Giving the Gift of Life
We didn’t tell many people outside of our close friends and family. But now that he is home with me safe and sound, we want to share this story with you. I’m not exactly sure how to tell this story because it didn’t happen to me, but I’ll do my best to share my perspective.
For the past three years since Brandon became a physician, I’ve watched him work 80+ hour weeks helping people. Saving lives. My patients need me and right now they’re a higher priority than you, he says to me when I (jokingly) beg him to stay home instead of going to work on a Saturday. He’s always thinking about his patients and their care plans, always looking up studies and reading journals to make sure he’s giving his very best every time. He gives and gives and gives. He gives his time. He gives his knowledge. He gives his patience. He gives his love.
But this time, he gave himself — literally. He gave a part of himself (his bone marrow) to a patient with leukemia*.
Who is your recipient? Is it a family member?
As he’s being prepped for surgery, he’s asked this question by each staff member that comes in the room. The answer is he doesn’t know. It’s an anonymous donation.
He got the call from Be the Match a couple months ago. With no hesitation, he started setting up his appointments: blood draws, physicals, blood donations, paperwork. He did this while working nights, which meant sometimes he’d finish a night shift (14 hours), try to sleep 2 hours, then wake up and go to an appointment. Then he’d try to get another few hours of sleep in before it was time to go back to work again. He scheduled his donation during his vacation block so he wouldn’t have to take time off of work.
What inspired you to join the registry?
This was another common question that was asked.
Then he’d go on to tell the phlebotemist, the nurse, the nurse anesthetist, the surgeon about how I had helped orchestrate a bone marrow drive four years ago after connecting with a patient, and that’s when he joined. So it’s been 3-4 years that he’s been on the registry before he had the honor of donating.
Back when he was filling out all of the paperwork, he told me that he was doing this for personal reasons — and for Johnny, the patient we held the bone marrow drive for. I told him, “today is his birthday.” TEARS.
Alarms went off around 5:45 am. My in-laws were here visiting for Brandon’s birthday a few days prior. We all piled into the car, sleep deprived. We arrived at Roswell Park Cancer Institute, a mile from our home, and made our way up to the surgery center. It was very quiet.
I got to see Brandon before he went in. We met with our wonderful surgeon, a jolly fella wearing a bow tie. He talked with Brandon for a bit, then turned to me and said…
And you must be his nice friend.
I laughed. That’s one thing you can call me, I guess! Brandon quickly interjected that I was his wife. Each person that came in his room thanked him for donating that day. I teared up every single time. Then a staff member from pastoral care came in to pray over Brandon. I welled up immediately.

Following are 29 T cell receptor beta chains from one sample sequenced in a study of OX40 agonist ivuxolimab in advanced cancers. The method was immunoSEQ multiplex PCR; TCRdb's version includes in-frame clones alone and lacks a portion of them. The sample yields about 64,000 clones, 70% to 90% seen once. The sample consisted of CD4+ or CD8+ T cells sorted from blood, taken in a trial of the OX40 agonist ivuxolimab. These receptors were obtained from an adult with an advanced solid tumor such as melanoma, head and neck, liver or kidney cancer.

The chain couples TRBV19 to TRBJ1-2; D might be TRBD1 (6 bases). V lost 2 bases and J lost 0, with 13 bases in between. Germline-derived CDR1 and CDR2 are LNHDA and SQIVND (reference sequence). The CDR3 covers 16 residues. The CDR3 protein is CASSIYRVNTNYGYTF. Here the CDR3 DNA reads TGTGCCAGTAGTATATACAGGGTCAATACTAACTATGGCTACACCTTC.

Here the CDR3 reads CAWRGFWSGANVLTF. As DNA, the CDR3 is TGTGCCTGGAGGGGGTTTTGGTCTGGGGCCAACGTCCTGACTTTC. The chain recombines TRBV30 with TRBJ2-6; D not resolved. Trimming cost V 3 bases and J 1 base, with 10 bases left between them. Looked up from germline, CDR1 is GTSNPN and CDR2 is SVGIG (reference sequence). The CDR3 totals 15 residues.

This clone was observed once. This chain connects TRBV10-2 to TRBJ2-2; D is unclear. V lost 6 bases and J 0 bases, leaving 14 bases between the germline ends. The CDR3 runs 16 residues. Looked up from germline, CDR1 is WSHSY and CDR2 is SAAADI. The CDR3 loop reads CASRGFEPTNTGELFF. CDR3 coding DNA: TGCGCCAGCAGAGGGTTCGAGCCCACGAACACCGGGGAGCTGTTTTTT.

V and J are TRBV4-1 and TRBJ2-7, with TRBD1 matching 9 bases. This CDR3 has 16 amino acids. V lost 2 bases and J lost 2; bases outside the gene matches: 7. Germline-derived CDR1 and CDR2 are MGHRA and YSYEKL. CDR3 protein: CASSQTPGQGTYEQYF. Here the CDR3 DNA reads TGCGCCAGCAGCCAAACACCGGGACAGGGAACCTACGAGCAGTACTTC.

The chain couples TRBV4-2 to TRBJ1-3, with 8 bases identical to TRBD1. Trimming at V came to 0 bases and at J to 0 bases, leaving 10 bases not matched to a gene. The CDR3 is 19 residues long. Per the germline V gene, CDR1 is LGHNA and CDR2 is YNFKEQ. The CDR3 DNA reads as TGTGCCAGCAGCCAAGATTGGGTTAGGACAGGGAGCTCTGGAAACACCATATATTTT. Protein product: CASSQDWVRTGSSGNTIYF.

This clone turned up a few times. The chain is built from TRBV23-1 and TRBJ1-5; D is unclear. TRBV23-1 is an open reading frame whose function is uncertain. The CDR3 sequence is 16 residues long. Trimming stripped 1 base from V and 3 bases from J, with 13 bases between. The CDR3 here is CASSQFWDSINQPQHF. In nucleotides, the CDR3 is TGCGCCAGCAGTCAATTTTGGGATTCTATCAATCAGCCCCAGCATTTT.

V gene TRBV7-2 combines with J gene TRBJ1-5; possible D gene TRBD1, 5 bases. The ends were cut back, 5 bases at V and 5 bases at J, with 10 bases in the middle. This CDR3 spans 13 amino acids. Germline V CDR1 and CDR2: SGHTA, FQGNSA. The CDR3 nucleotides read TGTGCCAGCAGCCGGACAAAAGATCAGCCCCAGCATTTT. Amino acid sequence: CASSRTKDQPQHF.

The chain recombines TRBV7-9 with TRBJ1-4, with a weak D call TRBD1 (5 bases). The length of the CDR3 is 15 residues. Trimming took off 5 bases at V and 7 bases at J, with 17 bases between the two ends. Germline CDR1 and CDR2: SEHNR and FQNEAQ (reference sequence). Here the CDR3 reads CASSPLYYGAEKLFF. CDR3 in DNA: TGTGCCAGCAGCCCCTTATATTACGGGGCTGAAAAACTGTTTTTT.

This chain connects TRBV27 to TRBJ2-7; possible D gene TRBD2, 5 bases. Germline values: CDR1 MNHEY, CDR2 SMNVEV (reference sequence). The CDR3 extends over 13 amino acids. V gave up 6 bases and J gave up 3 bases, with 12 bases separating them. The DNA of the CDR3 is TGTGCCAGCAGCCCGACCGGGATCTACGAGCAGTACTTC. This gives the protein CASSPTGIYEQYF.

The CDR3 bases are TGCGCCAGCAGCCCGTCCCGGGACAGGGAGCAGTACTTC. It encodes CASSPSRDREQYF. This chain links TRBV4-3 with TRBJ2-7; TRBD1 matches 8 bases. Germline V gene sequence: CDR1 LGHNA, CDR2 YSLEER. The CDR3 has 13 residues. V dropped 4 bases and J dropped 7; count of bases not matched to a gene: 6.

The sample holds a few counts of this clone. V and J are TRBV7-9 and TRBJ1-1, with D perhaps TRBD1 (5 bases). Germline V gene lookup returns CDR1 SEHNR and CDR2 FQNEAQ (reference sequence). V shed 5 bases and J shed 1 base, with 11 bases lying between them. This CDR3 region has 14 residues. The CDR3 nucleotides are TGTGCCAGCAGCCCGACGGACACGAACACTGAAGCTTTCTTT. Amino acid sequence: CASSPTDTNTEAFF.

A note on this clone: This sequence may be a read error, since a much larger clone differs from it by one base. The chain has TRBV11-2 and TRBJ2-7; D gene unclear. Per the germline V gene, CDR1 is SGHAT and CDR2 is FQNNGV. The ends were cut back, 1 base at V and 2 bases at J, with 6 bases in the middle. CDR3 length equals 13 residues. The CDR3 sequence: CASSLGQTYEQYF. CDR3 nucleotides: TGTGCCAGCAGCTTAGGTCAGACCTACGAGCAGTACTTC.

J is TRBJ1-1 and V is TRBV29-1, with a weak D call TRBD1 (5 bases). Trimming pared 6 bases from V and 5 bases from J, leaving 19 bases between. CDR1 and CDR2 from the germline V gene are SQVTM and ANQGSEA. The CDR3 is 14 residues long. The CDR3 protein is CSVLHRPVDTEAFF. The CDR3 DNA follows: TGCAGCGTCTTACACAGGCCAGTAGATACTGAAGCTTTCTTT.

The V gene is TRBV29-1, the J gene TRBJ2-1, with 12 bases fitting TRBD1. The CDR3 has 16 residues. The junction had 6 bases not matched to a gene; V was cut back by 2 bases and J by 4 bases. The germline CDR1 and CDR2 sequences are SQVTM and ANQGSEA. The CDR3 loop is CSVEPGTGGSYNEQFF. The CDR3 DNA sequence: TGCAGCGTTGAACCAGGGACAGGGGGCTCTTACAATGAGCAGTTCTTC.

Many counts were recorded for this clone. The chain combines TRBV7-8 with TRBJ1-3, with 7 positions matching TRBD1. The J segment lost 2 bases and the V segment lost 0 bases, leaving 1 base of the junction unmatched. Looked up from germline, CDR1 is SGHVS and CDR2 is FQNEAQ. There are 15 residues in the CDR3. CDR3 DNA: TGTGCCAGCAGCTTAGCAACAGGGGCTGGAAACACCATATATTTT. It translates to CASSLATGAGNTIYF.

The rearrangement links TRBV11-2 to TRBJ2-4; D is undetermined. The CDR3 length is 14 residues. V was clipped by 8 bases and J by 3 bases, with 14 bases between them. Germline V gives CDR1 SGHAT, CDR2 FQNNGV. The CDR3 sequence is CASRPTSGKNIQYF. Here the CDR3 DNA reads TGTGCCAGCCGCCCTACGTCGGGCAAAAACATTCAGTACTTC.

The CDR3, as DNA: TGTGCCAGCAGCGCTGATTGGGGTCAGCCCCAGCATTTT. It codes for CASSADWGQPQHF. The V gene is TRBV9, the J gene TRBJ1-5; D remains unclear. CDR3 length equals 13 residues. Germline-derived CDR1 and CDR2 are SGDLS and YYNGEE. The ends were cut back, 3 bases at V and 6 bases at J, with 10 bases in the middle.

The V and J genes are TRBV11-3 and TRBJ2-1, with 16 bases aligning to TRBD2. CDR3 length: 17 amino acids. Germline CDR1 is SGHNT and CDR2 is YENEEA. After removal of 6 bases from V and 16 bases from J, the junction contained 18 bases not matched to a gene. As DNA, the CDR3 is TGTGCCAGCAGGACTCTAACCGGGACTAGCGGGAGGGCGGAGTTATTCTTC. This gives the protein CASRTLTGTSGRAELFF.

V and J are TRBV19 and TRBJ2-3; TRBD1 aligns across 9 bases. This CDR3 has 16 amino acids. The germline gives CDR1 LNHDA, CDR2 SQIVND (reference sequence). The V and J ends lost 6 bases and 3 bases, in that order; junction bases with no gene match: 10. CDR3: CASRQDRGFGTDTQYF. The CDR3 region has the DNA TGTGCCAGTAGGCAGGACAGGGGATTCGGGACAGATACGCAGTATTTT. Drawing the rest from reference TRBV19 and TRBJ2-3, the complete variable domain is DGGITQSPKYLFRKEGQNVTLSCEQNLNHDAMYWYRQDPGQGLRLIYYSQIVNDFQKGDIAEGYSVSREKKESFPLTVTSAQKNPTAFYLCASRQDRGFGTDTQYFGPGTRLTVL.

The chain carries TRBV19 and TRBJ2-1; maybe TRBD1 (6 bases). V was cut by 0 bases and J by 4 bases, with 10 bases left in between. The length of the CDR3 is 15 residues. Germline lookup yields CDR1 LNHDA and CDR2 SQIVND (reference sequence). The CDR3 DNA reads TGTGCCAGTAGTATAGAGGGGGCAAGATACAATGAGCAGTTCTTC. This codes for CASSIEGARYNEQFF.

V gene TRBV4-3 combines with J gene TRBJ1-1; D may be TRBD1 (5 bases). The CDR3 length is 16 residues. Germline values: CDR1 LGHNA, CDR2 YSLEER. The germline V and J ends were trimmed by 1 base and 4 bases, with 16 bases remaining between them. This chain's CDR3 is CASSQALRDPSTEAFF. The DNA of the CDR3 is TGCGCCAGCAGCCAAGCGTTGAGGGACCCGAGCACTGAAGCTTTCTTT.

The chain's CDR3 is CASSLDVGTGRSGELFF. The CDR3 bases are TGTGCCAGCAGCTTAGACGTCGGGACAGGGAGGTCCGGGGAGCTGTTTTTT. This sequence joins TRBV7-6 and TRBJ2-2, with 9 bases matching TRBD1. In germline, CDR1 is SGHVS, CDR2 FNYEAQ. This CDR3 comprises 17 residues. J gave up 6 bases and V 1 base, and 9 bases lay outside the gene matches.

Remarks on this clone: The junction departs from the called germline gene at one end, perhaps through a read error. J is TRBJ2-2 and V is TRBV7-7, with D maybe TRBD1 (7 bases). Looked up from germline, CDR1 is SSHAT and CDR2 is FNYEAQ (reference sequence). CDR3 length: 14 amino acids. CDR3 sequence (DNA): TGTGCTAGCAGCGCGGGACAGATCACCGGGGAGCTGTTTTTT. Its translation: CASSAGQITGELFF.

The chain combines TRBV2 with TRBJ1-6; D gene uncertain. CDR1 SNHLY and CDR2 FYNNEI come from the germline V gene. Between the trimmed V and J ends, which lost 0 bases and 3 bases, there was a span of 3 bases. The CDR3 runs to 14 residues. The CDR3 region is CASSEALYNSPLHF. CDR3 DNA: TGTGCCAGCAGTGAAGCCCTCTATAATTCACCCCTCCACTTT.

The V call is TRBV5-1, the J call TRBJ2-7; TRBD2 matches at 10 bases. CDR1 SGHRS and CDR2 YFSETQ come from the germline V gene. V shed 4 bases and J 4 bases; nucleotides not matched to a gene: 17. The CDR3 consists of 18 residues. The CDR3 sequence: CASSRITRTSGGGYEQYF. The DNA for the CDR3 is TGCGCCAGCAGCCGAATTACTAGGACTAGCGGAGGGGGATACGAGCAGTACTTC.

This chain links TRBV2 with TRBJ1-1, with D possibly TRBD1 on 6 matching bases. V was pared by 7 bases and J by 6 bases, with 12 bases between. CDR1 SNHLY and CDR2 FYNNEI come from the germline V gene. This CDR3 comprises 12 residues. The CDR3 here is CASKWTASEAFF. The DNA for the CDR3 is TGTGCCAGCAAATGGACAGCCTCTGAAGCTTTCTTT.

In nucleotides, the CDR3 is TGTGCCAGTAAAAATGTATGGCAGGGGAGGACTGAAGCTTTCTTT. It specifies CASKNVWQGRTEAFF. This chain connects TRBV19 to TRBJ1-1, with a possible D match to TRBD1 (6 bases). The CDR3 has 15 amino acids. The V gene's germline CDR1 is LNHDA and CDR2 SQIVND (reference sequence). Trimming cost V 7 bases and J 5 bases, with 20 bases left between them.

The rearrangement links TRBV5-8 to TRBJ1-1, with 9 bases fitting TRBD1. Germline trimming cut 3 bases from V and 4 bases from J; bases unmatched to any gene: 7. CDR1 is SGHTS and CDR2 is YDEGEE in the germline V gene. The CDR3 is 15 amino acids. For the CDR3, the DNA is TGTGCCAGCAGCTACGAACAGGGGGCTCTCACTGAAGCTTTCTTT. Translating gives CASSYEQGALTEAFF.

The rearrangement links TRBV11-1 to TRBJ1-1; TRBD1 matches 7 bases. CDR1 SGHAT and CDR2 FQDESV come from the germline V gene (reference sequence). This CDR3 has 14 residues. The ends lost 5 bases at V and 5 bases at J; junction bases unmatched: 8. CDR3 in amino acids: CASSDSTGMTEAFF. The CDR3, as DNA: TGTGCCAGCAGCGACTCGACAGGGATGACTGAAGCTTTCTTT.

Tears are a good sign, she said.
They were ready to take him back.
We’ll take good care of him.
I quickly gave him a kiss on the forehead, told him I loved him, and ran out. I walked into the waiting room, my eyes filled with tears again. I’m so glad that my in-laws were in town for this. It was very nice having them around and not being alone.
The surgeon told us they’d be about an hour. Three hours passed and I started getting anxious. The status hadn’t changed on the board. It still read: IN SURGERY. I’d look up every few minutes from surfing AirBNB for neat getaway places.
Finally, Dr. M came out and told us everything went great. They took less volume than they needed, and he would be headed back to recovery to start getting a blood transfusion (of his own blood) to replenish from the blood loss.
The blood transfusion took several hours. I waited with him in the room while he attempted to sleep. He looked very puffy (as in the picture below) because they pumped him with 6 liters of fluids beforehand to keep him well hydrated.
5:30 rolls around. Brandon passed all of his tests that would allow him to go home. We met with Dr. M again so he could check his dressing and give his final blessings for us to leave.
There are no words to describe how incredibly proud I am of this guy. He’s my hero. A super human. I admire his strength, his courage, his generosity. He’s an inspiration to me and I know to many others, and I’m so happy to call him mine.
The only bummer about this whole thing is that he’s not allowed to rock climb for at least four weeks. The poor guy will have to watch me climb. Such torture :)
For those of you wondering, Brandon’s recovery has been smooth sailing. I’m a terrible nurse, but I’m happy to report that he’s walking, he’s alert, he’s in minimal pain. He describes it as, “a horse kicking me in the back over and over.” His dressings look good, he’s in good spirits, and we’ve gotten word that the patient received the transplant.
If you want to know more about our experience, feel free to leave a comment below or email me at email@example.com. I’d be happy to share as much info with you as I can. If you’re interested in joining the Be the Match registry, visit bethematch.org and look for a drive near you. I love knowing that this one drive four years ago continues to help find matches for patients in need. I hope one day I’ll get the call.
*Details are generic as to protect patient privacy.